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Animate! Why Exaggeration Goes a Long Way with David Schagerström


Splash Studios animator on the limitless and versatile nature of animation

Animate! Why Exaggeration Goes a Long Way with David Schagerström

David Schagerström is a Swedish motion designer and director based in Amsterdam. He co-runs a motion collective studio, called Meanwhile, that houses freelance animators and designers.

He has worked for the likes of Nike, Weiden+Kennedy, Amazon Music, Google, 72andSunny, adidas, Samsung, Viceland, Facebook and many more. 




LBB> How did you fall in love with animation?

David> I have loved animation ever since I was a kid watching Ducktales as part of SVT’s (Swedish State Broadcaster) hour of Disney programming on Friday nights. I believe that animation might be the ultimate medium for people who dream about becoming indie filmmakers. Animation is limitless and versatile. You can always cmd+z if something doesn't work out. You can make a short film about anything and it can take place anywhere. 

LBB> Tell us about the animation project that kick started your career?

David> As an intern I worked on a project for Luaka Bop called 'The Existential Adventures of Tim Maia: Nobody Can Live Forever'. I think a lot of people ended up seeing it and it won some awards.

LBB> How would you describe your art style and what are your biggest inspirations that developed it?

David> I’m a bit of a jack of all trades and I wouldn't say that I have a specific style. But I know what I like. 


LBB> From your perspective, what’s the key to animation that really lives?

David> I think a good understanding of pacing. 

LBB> Show us your favourite or most impactful project that you’ve worked on - tell us, what is it that makes it special and what were the memorable moments or challenges?

David> I worked on a project for Adobe about David Bowie. He’s a hero of mine so it was amazing to get to work on that. I was also given a lot of creative freedom for the project which is always very much welcome. 

LBB> Tell us more about observation and movement - what is the process you go through to study movement of characters?

David> Exaggeration goes a long way. I usually practise a movement with my own body, then I try to break that down into keyframes.  

LBB> We all know of some ever-green adult animations, but lately they have definitely been on the rise, from Rick and Morty to Arcane. What sort of opportunities does this open for animators, both within and outside the advertising industry?

David> I’m not sure! I work in the advertising industry and I don’t have a lot of people approaching me with references to TV shows. But it's a very interesting time for animation! There’s a lot of good work being done out there! Have you seen Primal? One of the best animated shows ever made and it came out last year!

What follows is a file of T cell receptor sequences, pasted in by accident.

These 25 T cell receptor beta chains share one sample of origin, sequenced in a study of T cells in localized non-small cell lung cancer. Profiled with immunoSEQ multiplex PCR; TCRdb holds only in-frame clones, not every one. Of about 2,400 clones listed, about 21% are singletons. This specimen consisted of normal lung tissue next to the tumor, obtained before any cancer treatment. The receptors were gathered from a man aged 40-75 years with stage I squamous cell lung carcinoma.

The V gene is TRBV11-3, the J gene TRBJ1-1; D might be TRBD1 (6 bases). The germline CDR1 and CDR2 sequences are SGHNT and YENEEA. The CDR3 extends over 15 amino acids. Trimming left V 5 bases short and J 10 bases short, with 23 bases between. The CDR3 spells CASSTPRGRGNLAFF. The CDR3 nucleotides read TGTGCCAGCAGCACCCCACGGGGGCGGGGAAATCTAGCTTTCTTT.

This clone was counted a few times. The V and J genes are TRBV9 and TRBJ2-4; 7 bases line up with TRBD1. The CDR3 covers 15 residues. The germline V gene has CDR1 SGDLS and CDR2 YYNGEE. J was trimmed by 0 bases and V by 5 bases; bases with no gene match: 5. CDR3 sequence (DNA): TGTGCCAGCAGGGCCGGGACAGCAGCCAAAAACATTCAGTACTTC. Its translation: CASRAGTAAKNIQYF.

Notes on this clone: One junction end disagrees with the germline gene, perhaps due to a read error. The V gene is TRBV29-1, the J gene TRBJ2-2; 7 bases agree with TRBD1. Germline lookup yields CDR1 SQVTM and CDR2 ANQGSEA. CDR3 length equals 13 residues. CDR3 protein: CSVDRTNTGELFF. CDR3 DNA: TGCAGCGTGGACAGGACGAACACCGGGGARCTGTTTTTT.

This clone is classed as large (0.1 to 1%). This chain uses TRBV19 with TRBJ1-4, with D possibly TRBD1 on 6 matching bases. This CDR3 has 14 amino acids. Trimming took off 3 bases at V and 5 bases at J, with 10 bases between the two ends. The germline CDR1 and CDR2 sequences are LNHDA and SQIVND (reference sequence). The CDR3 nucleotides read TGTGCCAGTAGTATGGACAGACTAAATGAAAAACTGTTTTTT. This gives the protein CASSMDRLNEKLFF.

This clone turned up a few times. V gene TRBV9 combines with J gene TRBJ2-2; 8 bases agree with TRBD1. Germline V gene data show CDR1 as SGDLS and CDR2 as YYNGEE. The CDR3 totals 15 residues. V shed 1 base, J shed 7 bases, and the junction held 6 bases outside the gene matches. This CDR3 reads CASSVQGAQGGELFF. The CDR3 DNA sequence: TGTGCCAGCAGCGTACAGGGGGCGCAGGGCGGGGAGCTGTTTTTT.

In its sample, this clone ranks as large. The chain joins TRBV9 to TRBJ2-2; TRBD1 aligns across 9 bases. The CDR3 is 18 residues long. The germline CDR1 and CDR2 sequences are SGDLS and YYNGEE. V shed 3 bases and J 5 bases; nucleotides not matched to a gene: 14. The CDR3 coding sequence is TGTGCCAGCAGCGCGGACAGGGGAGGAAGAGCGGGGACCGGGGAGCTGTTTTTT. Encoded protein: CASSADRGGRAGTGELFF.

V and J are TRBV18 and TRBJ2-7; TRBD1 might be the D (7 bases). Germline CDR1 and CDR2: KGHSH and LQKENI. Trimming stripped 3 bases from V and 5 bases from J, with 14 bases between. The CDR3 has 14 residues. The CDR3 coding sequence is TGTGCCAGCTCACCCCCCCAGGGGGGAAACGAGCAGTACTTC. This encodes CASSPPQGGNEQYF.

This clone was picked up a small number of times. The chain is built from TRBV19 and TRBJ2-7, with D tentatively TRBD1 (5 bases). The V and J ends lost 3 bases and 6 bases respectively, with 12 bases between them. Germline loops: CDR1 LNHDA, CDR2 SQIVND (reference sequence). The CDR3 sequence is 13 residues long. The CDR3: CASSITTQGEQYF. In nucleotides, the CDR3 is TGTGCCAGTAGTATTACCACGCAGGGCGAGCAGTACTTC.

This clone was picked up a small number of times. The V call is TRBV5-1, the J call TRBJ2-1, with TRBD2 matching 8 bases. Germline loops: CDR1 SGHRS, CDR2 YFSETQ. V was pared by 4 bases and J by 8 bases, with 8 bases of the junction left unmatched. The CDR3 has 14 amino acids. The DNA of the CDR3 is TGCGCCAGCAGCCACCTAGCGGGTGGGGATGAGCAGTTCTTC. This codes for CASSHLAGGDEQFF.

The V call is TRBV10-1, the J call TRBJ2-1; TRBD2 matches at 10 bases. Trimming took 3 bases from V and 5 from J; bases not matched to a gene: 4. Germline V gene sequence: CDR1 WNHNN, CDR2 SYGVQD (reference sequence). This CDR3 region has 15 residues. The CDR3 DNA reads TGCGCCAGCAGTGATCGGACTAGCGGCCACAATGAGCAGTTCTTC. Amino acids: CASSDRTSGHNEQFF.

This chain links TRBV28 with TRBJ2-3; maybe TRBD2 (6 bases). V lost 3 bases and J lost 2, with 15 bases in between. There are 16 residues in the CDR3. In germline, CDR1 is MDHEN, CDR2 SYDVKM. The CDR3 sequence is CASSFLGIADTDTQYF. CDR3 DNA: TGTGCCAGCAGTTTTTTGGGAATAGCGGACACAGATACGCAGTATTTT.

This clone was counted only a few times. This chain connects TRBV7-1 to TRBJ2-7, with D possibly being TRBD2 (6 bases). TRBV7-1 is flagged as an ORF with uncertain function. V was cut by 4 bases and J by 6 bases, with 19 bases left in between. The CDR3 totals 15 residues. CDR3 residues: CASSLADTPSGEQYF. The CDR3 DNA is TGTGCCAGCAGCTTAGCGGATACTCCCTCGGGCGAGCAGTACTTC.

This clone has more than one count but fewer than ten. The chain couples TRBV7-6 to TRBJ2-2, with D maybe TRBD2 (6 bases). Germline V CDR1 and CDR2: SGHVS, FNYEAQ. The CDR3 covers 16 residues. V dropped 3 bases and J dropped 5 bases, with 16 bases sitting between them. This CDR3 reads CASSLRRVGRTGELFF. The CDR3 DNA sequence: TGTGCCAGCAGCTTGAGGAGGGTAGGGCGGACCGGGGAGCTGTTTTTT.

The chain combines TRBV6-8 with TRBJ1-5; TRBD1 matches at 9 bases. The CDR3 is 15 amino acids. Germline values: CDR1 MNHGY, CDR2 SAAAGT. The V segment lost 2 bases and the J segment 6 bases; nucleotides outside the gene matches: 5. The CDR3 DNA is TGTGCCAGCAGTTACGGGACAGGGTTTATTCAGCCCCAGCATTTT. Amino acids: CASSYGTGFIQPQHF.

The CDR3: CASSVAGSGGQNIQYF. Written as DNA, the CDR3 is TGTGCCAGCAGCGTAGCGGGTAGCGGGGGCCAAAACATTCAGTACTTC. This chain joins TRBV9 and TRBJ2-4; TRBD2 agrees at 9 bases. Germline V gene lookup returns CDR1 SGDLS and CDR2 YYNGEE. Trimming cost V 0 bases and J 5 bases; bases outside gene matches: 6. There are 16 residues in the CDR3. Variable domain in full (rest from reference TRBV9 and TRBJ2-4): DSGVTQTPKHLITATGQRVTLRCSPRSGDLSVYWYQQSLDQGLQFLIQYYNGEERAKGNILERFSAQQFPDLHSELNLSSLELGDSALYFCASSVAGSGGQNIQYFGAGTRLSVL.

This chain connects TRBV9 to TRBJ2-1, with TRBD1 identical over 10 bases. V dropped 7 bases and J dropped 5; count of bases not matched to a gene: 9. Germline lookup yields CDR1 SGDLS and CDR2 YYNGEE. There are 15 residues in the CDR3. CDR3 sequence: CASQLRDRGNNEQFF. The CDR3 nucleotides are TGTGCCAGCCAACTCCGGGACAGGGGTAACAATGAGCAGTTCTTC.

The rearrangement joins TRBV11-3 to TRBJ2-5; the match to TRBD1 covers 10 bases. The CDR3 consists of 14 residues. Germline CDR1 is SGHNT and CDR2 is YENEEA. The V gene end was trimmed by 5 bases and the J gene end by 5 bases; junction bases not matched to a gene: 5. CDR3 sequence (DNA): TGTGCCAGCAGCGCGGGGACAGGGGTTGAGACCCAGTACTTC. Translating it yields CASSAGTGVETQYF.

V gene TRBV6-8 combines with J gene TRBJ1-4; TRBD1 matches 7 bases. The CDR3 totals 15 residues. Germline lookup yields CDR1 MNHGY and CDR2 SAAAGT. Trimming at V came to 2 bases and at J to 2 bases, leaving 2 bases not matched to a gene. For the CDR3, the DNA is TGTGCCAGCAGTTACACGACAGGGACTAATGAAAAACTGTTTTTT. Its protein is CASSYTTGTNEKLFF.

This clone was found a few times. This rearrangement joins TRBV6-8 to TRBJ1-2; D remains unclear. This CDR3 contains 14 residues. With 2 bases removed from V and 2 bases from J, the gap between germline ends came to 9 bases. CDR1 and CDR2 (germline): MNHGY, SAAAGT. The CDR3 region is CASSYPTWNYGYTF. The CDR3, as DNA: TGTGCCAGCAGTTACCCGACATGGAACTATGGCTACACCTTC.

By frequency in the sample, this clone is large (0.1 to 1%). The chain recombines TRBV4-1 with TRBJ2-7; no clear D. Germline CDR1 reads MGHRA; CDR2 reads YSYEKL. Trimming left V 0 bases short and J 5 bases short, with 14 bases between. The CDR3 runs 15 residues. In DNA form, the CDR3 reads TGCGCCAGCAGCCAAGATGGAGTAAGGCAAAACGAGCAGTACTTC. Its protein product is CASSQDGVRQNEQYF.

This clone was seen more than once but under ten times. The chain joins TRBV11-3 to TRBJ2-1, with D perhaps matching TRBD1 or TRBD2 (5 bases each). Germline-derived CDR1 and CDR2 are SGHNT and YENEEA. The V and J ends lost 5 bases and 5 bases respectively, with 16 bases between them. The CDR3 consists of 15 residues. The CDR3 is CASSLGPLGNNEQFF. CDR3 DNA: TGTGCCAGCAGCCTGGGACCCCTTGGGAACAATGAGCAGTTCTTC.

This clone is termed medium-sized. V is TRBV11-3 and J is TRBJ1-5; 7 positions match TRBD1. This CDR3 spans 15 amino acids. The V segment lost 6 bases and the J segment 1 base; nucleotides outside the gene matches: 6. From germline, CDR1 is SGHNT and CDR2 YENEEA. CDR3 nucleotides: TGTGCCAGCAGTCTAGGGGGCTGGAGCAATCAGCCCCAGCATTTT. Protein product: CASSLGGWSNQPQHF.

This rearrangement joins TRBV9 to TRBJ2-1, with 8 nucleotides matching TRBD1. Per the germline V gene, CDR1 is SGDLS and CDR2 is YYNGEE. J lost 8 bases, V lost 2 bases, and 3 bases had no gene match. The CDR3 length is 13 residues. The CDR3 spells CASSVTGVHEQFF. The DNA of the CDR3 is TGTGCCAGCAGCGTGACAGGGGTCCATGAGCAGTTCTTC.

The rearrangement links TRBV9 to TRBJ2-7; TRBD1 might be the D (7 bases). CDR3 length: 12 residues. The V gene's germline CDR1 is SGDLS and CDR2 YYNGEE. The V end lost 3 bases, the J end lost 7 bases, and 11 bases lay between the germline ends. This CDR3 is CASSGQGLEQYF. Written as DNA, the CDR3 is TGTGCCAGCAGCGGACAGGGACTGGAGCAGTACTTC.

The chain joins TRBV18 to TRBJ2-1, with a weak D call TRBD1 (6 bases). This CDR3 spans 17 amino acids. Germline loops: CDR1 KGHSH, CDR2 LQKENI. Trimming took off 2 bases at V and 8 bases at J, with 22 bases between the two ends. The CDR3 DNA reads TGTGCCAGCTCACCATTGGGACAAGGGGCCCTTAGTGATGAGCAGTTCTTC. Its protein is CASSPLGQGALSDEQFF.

LBB> How does one figure out what kind of animation style or styles fits a particular story or project?

David> I think you just have to do what you are good at. If it's a good story the style doesn't matter. 

LBB> What is your favourite piece of technology or software that you use and how does it help your creative process?

David> After effects and Cinema 4D. I don’t think they help much with the creative process but I know the software well and I can work fast. 


LBB> What sort of briefs or projects do you find more personally satisfying to work on?

David> I think when you are working with people who are really into what you are doing - it’s always fun. Passion projects are always the best. 


LBB> What recent projects have really stood out for you and why?

David> Of my projects? I worked on a project for Nike where we animated some characters on what I think might have been 40-50 screens in Time Square Qatar? It was weird because you had to think of how every single screen would work and you wanted something to happen on every screen so it didn't get boring.


LBB> Who is your animation hero and what is it about their work that inspires you? What example of their work particularly stands out?

David> I used to be a big David Lewandowski fan. But he doesn't do much these days I think. I have sort of lost track of my idols a bit. Everybody is so good nowadays! Instagram really changed a lot! 


LBB> Outside of the field of animation, what really inspires you?

David> Music, graphic design and books. 


LBB> What do you think are the misconceptions about animation throughout the industry?

David> How much time it takes to make something really good. 


LBB> What are the biggest changes to animation and challenges facing animators at the moment and what are your thoughts on them?

David> I guess when AI becomes really good at animation we might be in trouble. But people also thought that the motion capture suit would end animation and it hasn't. So we will see!


LBB> Any advice you would like to give to aspiring artists?

David> Have fun! Do what makes you happy. Make a lot of really crappy things. Don’t become a perfectionist too early! 

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Splash Studios, Fri, 10 Feb 2023 11:10:00 GMT